Our income and our status seem to depend on being able to demonstrate that psychotherapy is just another technical procedure: that people with schizophrenia need family therapy in the same way that diabetics need insulin. Yet we know that few people go into psychotherapy as an occupation purely for the money. Ultimately, psychotherapy is a labour of love, a vocation. We do it because we enjoy it and it provides its own reward-that is the privilege of our profession. Society envies the rich, but even more so artists and sportsmen, people who do what they do for its own sake, out of some inner necessity rather than external compulsion. At some level we sense that the market is ultimately devoid of meaning and can never offer the love and understanding we crave. In the end, the pre-pecuniary world comes first.
The establishment of the NHS, ‘free at the point of entry' in Britain was a socialist attempt to remove money from one central arena of public life. That principle has survived the Thatcher years-just. As money increasingly infiltrates the workings of the health service, psychotherapy is a bastion of the doctor-patient relationship, of the narrative as opposed to the technological aspects of medicine (Roberts & Holmes, 1998). Like art, therapy represents an opposing principle of non-instrumentality, of ‘being with' rather than ‘doing to' the patient (Wolff, 1971). As Marx suggested, the greater the emptiness of the inner world the more the perverse search for external power and riches, a search which in turn fuels even greater feelings of emptiness. The attack on psychotherapy in medicine is often an envious assault from a system frenzied in its craving for the latest technological advance or a means to stave off death: ‘If only we had enough money all the problems of living and dying could be solved'. Taking money from psychotherapy (robbing the poor to pay the rich) comes from a half-conscious envious recognition that therapy can face realities which those whose world is driven only by money find unbearable.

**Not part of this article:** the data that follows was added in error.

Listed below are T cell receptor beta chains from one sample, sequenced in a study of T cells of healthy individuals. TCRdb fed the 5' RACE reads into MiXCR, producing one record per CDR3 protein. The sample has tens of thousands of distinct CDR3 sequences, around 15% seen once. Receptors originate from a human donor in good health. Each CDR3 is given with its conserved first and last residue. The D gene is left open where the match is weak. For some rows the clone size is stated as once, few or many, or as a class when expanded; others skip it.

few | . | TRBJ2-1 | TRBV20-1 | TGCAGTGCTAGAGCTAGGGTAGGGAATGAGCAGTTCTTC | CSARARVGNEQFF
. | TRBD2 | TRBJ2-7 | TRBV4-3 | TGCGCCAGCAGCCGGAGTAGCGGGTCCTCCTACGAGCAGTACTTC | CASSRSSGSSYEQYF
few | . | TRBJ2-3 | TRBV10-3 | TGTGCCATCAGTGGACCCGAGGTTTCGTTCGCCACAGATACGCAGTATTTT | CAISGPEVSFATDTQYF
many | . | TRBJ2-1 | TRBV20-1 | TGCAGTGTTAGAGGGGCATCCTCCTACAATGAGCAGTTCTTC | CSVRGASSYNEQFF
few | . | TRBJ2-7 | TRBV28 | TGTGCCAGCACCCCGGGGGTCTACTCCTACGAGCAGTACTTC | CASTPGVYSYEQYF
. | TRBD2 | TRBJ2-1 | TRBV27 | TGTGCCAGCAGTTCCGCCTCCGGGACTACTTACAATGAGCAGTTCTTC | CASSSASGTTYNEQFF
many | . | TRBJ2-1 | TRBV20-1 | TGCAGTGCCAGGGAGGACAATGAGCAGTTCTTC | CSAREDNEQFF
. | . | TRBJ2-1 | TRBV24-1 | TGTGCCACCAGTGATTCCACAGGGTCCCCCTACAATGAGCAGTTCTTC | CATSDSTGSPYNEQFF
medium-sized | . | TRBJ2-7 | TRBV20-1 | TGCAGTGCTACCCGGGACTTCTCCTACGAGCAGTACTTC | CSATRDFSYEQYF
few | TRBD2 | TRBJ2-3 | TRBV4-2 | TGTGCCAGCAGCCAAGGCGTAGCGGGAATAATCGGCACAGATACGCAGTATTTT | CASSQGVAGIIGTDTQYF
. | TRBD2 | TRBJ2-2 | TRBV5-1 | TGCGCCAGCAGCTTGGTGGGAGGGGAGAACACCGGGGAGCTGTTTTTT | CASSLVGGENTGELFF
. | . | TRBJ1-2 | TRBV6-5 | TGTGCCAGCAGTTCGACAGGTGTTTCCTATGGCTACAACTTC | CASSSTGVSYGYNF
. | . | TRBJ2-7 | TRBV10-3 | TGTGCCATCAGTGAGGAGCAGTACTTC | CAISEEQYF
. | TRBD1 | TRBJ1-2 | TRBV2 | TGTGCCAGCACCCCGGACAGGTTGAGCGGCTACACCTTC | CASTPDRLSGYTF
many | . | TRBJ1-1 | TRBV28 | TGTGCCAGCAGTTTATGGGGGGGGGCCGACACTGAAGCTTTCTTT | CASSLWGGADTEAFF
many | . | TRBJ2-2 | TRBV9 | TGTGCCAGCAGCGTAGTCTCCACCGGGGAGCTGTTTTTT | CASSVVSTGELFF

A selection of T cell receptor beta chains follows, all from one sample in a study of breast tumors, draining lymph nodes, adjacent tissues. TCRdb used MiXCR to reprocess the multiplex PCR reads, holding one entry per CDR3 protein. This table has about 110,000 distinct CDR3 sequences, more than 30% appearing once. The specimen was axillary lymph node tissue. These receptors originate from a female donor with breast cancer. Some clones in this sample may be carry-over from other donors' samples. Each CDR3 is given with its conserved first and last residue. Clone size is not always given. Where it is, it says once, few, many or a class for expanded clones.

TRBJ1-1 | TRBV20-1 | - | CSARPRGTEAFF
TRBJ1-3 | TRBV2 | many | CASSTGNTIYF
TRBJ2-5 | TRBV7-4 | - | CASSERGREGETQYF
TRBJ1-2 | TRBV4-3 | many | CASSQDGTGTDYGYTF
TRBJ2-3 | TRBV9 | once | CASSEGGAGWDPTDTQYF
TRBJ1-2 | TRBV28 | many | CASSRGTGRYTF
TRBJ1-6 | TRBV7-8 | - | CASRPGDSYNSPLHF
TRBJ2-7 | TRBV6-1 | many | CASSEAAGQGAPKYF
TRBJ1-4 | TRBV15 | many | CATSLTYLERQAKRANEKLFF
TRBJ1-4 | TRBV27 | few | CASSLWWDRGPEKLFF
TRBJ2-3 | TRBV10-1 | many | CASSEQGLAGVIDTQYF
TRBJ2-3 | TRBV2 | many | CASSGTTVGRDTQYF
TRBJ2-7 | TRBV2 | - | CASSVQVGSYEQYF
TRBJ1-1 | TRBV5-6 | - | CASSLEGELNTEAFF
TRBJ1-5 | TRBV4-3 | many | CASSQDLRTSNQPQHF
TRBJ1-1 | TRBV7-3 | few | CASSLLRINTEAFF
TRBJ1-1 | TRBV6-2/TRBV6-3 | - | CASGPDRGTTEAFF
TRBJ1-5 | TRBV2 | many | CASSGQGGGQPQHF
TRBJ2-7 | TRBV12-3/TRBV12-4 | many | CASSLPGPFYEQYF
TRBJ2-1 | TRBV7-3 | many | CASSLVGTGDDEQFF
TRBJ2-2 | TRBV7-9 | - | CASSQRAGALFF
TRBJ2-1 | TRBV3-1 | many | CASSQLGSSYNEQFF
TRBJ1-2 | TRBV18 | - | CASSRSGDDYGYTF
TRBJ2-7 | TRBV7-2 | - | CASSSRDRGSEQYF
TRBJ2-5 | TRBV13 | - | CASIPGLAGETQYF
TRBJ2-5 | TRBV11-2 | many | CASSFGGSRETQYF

However, it is unwise for therapists to retreat to a precarious moral superiority. We must learn to live in two worlds, rendering unto Caesar as well as our own Gods (Holmes & Lindley, 1998). As psychotherapists we are perhaps trustees of a deeper reality. But, in order to keeping working for the joy of working, to celebrate things as they are as opposed to things that can be bought, to offer real therapy rather than retail therapy-money is needed.
Resume L'argent, en psychotherapie, peut etre une force du bien ou du mal. Fenichel a postule un stade de developpement “pre-pecuniaire”, correspondant au stade pre-oedipien, pendant lequel le petit enfant peut reclamer le droit a une surabondance d'amour, libre de contraintes financieres. Par opposition, le stade oedipien signifie apprendre la valeur des choses, leur “taux de change”, et les limites de l'amour et de la generosite. Une therapie confue comme un pur travail d'amour ne peut pas aller au-dela du stade pre-pecuniaire; une therapie qui se limite a des honoraires et i un nombre fixe de consultations n'arrive pas a atteindre le plus profond des relations humaines. L'analogie entre la therapie et la prostitution montre comment des relations pecuniaires peuvent se deguiser de fafon perverse en relations pre-pecuniaires. La crise actuelle de la psychotherapie financee par les fonds publics est consideree i la lumiere de ces idees. Les effets benefiques imprevus de cette crise, envisageant la possibilite d'une culture plus tolerante et multidisciplinaire, sont egalement consideres.
Zusammenfasung In der Psychotherapie kann Geld eine negative oder positive Macht darstellen. Fenichel postulierte ein Entwicklungsstadium “pra-pekuniar'; die einer praodipalen Phase
entspricht, in der das Kind sein Recht einfordern kann auf ein UbermaB an Liebe, unbehindert durch finanzielle Zwange. Im Gegensatz dazu bedeutet das ddipale Stadium, daJ3 man den Wert der Dinge erlernt, ihren “Kurswert” und die Grenzen von Liebe und GroBzuaiakeit Therapie begriffen als eine reine Liebesarbeit, kann nicht hinter das “pra-pekuniare” Stadium blicken, Therapie, die sich auf Gebuhren und eine festgesetzte Anzahl von Sitzungen beschrankt, kann nicht die tiefsten Ebenen menschlicher Begegnung erreichen. Die Analogie zwischen Therapie und Prostitution zeigt wie finanzielle Beziehungen sich widernatirlich als “pra-pekuniar” maskieren konnen. Die derzeitige Krise in offentlich finanzierter Psychotherapie wird im Lichte dieser Ideen diskutiert. Unvorhergesehene Vorteile dieser Krise, die zu der Moglichkeit einer toleranteren und multidisziplinaren psychotherapeutischen Kultur fahren, werden beschrieben.